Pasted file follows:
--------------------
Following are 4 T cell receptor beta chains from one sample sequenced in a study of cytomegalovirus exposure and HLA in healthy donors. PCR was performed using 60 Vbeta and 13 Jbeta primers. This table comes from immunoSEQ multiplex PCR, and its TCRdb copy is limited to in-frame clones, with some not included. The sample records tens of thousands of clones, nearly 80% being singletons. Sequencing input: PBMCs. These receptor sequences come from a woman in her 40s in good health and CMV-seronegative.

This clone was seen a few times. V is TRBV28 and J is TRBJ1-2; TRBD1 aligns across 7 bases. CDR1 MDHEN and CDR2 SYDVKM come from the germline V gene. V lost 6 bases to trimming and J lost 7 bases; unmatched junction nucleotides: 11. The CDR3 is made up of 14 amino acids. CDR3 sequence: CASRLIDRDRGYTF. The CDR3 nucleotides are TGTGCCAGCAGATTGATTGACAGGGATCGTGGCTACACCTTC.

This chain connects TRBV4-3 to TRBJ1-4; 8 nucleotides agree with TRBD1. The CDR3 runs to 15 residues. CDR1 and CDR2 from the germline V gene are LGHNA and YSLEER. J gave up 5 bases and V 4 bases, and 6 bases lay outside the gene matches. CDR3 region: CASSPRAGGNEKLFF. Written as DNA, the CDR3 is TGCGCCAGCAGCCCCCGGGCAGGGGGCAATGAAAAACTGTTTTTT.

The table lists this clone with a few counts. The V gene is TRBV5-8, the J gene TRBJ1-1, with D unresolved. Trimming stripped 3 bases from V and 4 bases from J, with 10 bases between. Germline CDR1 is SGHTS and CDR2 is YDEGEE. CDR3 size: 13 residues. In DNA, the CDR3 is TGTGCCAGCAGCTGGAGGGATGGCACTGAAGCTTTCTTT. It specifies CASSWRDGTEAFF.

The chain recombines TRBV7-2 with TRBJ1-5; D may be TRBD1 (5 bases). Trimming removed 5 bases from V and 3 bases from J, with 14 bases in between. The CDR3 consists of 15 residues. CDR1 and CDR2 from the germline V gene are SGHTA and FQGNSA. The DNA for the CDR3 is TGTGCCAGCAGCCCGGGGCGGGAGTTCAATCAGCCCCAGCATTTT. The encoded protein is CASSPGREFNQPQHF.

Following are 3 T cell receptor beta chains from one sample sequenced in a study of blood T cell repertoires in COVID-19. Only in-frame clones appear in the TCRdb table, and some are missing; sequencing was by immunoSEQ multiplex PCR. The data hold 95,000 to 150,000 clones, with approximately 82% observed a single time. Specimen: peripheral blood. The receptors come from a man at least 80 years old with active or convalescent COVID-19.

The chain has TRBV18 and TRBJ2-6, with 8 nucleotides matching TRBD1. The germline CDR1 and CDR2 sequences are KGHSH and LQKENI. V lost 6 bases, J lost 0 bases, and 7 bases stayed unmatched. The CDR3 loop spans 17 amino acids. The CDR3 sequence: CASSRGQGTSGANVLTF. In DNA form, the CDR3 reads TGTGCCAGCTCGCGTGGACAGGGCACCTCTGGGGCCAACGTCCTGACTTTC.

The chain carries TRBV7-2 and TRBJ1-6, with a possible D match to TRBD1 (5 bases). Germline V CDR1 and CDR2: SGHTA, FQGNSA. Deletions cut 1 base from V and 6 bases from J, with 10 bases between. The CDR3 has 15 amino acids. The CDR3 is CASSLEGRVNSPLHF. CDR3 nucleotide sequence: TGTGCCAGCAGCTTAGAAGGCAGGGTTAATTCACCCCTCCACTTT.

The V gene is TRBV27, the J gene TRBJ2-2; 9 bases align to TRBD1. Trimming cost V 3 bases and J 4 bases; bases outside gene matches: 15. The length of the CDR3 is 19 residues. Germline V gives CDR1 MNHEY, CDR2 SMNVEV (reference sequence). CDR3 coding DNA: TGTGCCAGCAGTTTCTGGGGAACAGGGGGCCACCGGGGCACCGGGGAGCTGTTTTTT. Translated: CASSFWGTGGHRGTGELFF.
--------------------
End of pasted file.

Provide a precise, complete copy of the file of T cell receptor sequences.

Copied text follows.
Following are 4 T cell receptor beta chains from one sample sequenced in a study of cytomegalovirus exposure and HLA in healthy donors. PCR was performed using 60 Vbeta and 13 Jbeta primers. This table comes from immunoSEQ multiplex PCR, and its TCRdb copy is limited to in-frame clones, with some not included. The sample records tens of thousands of clones, nearly 80% being singletons. Sequencing input: PBMCs. These receptor sequences come from a woman in her 40s in good health and CMV-seronegative.

This clone was seen a few times. V is TRBV28 and J is TRBJ1-2; TRBD1 aligns across 7 bases. CDR1 MDHEN and CDR2 SYDVKM come from the germline V gene. V lost 6 bases to trimming and J lost 7 bases; unmatched junction nucleotides: 11. The CDR3 is made up of 14 amino acids. CDR3 sequence: CASRLIDRDRGYTF. The CDR3 nucleotides are TGTGCCAGCAGATTGATTGACAGGGATCGTGGCTACACCTTC.

This chain connects TRBV4-3 to TRBJ1-4; 8 nucleotides agree with TRBD1. The CDR3 runs to 15 residues. CDR1 and CDR2 from the germline V gene are LGHNA and YSLEER. J gave up 5 bases and V 4 bases, and 6 bases lay outside the gene matches. CDR3 region: CASSPRAGGNEKLFF. Written as DNA, the CDR3 is TGCGCCAGCAGCCCCCGGGCAGGGGGCAATGAAAAACTGTTTTTT.

The table lists this clone with a few counts. The V gene is TRBV5-8, the J gene TRBJ1-1, with D unresolved. Trimming stripped 3 bases from V and 4 bases from J, with 10 bases between. Germline CDR1 is SGHTS and CDR2 is YDEGEE. CDR3 size: 13 residues. In DNA, the CDR3 is TGTGCCAGCAGCTGGAGGGATGGCACTGAAGCTTTCTTT. It specifies CASSWRDGTEAFF.

The chain recombines TRBV7-2 with TRBJ1-5; D may be TRBD1 (5 bases). Trimming removed 5 bases from V and 3 bases from J, with 14 bases in between. The CDR3 consists of 15 residues. CDR1 and CDR2 from the germline V gene are SGHTA and FQGNSA. The DNA for the CDR3 is TGTGCCAGCAGCCCGGGGCGGGAGTTCAATCAGCCCCAGCATTTT. The encoded protein is CASSPGREFNQPQHF.

Following are 3 T cell receptor beta chains from one sample sequenced in a study of blood T cell repertoires in COVID-19. Only in-frame clones appear in the TCRdb table, and some are missing; sequencing was by immunoSEQ multiplex PCR. The data hold 95,000 to 150,000 clones, with approximately 82% observed a single time. Specimen: peripheral blood. The receptors come from a man at least 80 years old with active or convalescent COVID-19.

The chain has TRBV18 and TRBJ2-6, with 8 nucleotides matching TRBD1. The germline CDR1 and CDR2 sequences are KGHSH and LQKENI. V lost 6 bases, J lost 0 bases, and 7 bases stayed unmatched. The CDR3 loop spans 17 amino acids. The CDR3 sequence: CASSRGQGTSGANVLTF. In DNA form, the CDR3 reads TGTGCCAGCTCGCGTGGACAGGGCACCTCTGGGGCCAACGTCCTGACTTTC.

The chain carries TRBV7-2 and TRBJ1-6, with a possible D match to TRBD1 (5 bases). Germline V CDR1 and CDR2: SGHTA, FQGNSA. Deletions cut 1 base from V and 6 bases from J, with 10 bases between. The CDR3 has 15 amino acids. The CDR3 is CASSLEGRVNSPLHF. CDR3 nucleotide sequence: TGTGCCAGCAGCTTAGAAGGCAGGGTTAATTCACCCCTCCACTTT.

The V gene is TRBV27, the J gene TRBJ2-2; 9 bases align to TRBD1. Trimming cost V 3 bases and J 4 bases; bases outside gene matches: 15. The length of the CDR3 is 19 residues. Germline V gives CDR1 MNHEY, CDR2 SMNVEV (reference sequence). CDR3 coding DNA: TGTGCCAGCAGTTTCTGGGGAACAGGGGGCCACCGGGGCACCGGGGAGCTGTTTTTT. Translated: CASSFWGTGGHRGTGELFF.